SUNNYVALE, Calif., April 27, 2012 /PRNewswire/ -- The industrial market is outgrowing nearly every other market segment and driving growth for analog integrated circuits (ICs), according to Chris Neil, Senior Vice President of the Industrial and Medical Solutions Group at Maxim Integrated Products, Inc. (NASDAQ:MXIM). Neil spoke to a large group of international editors and writers at the Globalpress Electronics Summit in Santa Cruz, CA this week.
Data from a number of industry sources shows that industrial was the fastest-growing market for analog ICs from 2006-2011 at a 9 percent annual rate. From 2011-2015, industrial is projected to be the second fastest-growing market for analog semiconductors at a continued 9 percent annual growth (behind mobility at 13 percent).
Electronics, particularly analog and mixed-signal solutions, help solve expensive global problems such as reducing factory operating costs, lowering the cost of energy production necessary to meet the ever-increasing electricity demand, and mitigating skyrocketing healthcare costs. End systems designed to address these issues, including factory automation equipment, smart meters, and portable medical devices, are driving demand for analog ICs in the global industrial market.
"Industrial's surprising rate of growth is counterintuitive, possibly due to its brick and smoke-stack image," said Neil. "However, the 'industrial reality' is that industrial systems companies are addressing big problems that affect us as individuals and as societies, and it is, in fact, a very dynamic and relevant market segment. Electronics will help solve these problems by deploying real-time predictive maintenance in factories to increase the availability of high-quality goods to larger audiences, by reducing peak energy demand by using and distributing energy more efficiently through an optimized smart grid, and by lowering healthcare costs by reducing expensive hospital stays by employing wearable and portable monitoring devices."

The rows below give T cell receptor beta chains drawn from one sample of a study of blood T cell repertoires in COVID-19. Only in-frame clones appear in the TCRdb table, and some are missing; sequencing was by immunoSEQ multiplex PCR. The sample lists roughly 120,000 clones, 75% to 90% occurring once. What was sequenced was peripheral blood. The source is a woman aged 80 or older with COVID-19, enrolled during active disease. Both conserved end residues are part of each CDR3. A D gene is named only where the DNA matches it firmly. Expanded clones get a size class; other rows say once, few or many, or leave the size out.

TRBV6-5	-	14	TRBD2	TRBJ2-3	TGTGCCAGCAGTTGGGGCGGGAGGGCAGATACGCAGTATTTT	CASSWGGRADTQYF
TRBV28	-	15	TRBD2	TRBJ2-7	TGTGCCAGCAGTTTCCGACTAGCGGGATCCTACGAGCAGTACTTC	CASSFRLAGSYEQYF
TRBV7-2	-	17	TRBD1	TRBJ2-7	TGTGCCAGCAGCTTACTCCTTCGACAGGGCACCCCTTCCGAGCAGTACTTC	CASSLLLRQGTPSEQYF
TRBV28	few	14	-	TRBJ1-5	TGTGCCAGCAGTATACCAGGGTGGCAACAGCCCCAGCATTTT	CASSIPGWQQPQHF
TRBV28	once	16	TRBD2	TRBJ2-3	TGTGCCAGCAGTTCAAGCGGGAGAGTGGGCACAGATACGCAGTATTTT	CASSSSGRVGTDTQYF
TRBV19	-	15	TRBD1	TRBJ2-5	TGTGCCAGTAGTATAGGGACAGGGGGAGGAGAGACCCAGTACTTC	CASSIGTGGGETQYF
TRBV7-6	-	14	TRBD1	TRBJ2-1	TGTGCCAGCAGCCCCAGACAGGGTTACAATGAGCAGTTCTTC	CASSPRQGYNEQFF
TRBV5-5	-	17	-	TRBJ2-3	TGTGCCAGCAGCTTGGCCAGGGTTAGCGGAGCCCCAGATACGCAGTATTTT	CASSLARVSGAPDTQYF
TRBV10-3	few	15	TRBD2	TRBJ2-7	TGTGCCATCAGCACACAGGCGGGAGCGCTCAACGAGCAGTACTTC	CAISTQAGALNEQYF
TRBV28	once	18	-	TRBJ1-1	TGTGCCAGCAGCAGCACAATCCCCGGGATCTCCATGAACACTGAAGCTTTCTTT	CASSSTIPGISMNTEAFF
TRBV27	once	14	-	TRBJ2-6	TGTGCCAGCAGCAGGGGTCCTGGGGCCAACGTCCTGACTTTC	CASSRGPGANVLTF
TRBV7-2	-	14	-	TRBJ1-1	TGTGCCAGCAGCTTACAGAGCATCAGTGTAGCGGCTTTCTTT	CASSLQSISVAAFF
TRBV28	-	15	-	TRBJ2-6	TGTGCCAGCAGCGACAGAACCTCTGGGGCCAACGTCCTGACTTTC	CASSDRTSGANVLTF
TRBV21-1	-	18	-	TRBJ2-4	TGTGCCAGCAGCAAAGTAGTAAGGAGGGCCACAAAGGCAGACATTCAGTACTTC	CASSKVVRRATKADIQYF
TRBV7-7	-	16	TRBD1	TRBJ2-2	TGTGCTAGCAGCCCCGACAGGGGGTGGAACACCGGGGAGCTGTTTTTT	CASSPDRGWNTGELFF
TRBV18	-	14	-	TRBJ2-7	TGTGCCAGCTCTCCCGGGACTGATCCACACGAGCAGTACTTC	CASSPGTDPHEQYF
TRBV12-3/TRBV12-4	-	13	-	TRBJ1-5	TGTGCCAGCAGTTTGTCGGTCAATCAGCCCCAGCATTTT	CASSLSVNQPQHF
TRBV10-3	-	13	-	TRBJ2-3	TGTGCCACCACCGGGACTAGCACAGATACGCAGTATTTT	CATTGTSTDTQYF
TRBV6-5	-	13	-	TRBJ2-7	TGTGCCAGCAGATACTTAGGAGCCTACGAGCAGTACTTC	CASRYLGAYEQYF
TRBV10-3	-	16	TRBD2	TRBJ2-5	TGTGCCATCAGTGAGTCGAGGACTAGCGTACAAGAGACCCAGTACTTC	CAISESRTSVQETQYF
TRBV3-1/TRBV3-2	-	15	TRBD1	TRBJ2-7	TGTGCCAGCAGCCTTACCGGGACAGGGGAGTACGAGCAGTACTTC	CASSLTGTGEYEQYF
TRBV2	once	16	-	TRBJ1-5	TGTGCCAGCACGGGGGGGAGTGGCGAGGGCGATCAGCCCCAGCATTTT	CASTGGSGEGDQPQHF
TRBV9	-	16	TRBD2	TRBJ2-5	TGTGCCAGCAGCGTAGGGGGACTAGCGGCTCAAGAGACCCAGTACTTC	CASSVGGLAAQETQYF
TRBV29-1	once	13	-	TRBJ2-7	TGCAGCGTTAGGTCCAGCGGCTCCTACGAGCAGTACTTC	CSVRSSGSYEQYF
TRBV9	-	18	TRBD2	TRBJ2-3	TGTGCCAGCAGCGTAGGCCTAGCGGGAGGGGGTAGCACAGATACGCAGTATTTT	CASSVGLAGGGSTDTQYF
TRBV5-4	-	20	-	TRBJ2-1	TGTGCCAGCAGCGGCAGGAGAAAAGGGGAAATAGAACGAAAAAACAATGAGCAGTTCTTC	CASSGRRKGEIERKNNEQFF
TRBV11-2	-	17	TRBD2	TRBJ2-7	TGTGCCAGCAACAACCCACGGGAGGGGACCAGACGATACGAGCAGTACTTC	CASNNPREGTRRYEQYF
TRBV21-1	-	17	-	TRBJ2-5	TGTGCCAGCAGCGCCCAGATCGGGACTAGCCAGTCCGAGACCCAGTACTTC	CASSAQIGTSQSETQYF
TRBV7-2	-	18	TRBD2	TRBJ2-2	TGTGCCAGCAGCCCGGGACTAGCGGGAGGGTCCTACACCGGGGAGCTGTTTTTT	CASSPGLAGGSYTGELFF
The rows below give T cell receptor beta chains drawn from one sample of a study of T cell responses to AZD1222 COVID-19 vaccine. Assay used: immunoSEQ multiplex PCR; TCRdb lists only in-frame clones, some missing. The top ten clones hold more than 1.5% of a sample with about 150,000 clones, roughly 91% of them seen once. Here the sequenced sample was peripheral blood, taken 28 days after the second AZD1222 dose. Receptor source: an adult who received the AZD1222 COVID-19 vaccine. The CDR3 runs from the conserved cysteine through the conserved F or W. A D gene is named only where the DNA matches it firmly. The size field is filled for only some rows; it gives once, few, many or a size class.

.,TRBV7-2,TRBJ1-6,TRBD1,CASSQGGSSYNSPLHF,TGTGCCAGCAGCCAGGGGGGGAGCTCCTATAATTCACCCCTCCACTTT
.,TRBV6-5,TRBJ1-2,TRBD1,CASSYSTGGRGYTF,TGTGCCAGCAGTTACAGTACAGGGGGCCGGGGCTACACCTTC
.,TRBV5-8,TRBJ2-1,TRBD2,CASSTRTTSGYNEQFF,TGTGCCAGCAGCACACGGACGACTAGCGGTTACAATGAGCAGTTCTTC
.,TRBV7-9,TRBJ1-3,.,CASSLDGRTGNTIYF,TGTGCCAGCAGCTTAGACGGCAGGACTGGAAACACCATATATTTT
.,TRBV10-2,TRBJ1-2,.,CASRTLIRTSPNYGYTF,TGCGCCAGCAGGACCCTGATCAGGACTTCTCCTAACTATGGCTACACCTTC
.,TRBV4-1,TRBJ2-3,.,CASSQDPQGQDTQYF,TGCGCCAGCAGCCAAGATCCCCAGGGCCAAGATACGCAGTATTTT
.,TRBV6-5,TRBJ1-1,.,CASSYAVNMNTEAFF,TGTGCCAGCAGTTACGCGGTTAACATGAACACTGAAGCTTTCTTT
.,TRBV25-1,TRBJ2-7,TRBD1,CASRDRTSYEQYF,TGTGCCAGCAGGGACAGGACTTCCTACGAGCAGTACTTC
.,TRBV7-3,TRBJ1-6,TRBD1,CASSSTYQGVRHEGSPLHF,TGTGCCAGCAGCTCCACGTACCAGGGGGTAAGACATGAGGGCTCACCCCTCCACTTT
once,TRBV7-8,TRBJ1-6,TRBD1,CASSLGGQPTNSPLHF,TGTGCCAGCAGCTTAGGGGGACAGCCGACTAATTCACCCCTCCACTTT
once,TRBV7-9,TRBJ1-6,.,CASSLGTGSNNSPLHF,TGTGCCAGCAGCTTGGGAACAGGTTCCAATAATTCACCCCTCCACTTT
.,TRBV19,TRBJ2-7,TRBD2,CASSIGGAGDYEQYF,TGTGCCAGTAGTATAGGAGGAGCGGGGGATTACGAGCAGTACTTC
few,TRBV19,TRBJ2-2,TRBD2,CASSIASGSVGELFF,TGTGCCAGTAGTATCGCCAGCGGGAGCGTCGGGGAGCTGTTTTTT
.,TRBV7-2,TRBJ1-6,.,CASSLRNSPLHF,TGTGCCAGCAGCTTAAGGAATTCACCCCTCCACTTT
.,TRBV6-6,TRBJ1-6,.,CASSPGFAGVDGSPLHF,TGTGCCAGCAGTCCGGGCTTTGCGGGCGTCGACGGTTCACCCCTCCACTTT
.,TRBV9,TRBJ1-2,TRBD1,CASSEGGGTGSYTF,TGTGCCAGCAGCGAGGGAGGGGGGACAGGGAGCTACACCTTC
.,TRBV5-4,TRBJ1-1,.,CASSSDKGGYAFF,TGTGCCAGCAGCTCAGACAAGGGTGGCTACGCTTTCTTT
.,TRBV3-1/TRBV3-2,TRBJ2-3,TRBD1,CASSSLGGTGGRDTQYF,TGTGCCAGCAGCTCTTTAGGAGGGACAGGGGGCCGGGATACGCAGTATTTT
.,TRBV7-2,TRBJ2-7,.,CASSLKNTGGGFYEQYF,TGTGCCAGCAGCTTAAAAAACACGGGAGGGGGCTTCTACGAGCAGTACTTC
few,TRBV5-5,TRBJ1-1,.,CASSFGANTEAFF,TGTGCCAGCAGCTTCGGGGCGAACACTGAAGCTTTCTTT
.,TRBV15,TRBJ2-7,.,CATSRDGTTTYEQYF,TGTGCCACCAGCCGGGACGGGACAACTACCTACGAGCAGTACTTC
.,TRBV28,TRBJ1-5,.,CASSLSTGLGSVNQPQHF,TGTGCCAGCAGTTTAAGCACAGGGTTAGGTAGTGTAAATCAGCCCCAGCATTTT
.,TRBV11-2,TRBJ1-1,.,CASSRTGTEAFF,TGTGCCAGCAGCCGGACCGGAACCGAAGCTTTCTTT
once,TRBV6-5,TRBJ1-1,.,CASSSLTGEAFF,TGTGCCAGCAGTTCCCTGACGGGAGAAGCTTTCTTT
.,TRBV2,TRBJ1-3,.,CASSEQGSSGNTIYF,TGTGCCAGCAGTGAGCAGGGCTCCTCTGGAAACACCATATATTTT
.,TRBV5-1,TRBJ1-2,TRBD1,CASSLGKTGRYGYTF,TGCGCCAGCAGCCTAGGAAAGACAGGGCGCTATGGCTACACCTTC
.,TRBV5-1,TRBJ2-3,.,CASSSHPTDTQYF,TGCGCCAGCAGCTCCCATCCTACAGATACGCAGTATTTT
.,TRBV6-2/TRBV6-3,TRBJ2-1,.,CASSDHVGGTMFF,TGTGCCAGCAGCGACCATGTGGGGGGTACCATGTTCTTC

All of these industrial applications require accurate measurement, robust communications, and security. "These are Maxim's strengths, and we also have the 'extra accelerator'…analog integration," said Neil. "By combining multiple functions onto one piece of silicon, we can increase system performance, reduce power consumption, make devices more portable, and lower their cost."
Maxim is a leader in analog innovation and integration, unique among semiconductor companies in the range of disparate analog and security functions that it can combine onto a single chip. Especially differentiating is its ability to bring its proven security expertise from the financial terminal market to bear on industrial applications. The company's highly integrated solutions help industrial customers create systems that are more accurate, have better connectivity, and are more secure.
Maxim makes highly integrated analog and mixed-signal semiconductors. Maxim reported revenue of approximately $2.5 billion for fiscal 2011. For more information, go to www.Maxim-ic.com.
LuAnn Jenkins Walden
SOURCE Maxim Integrated Products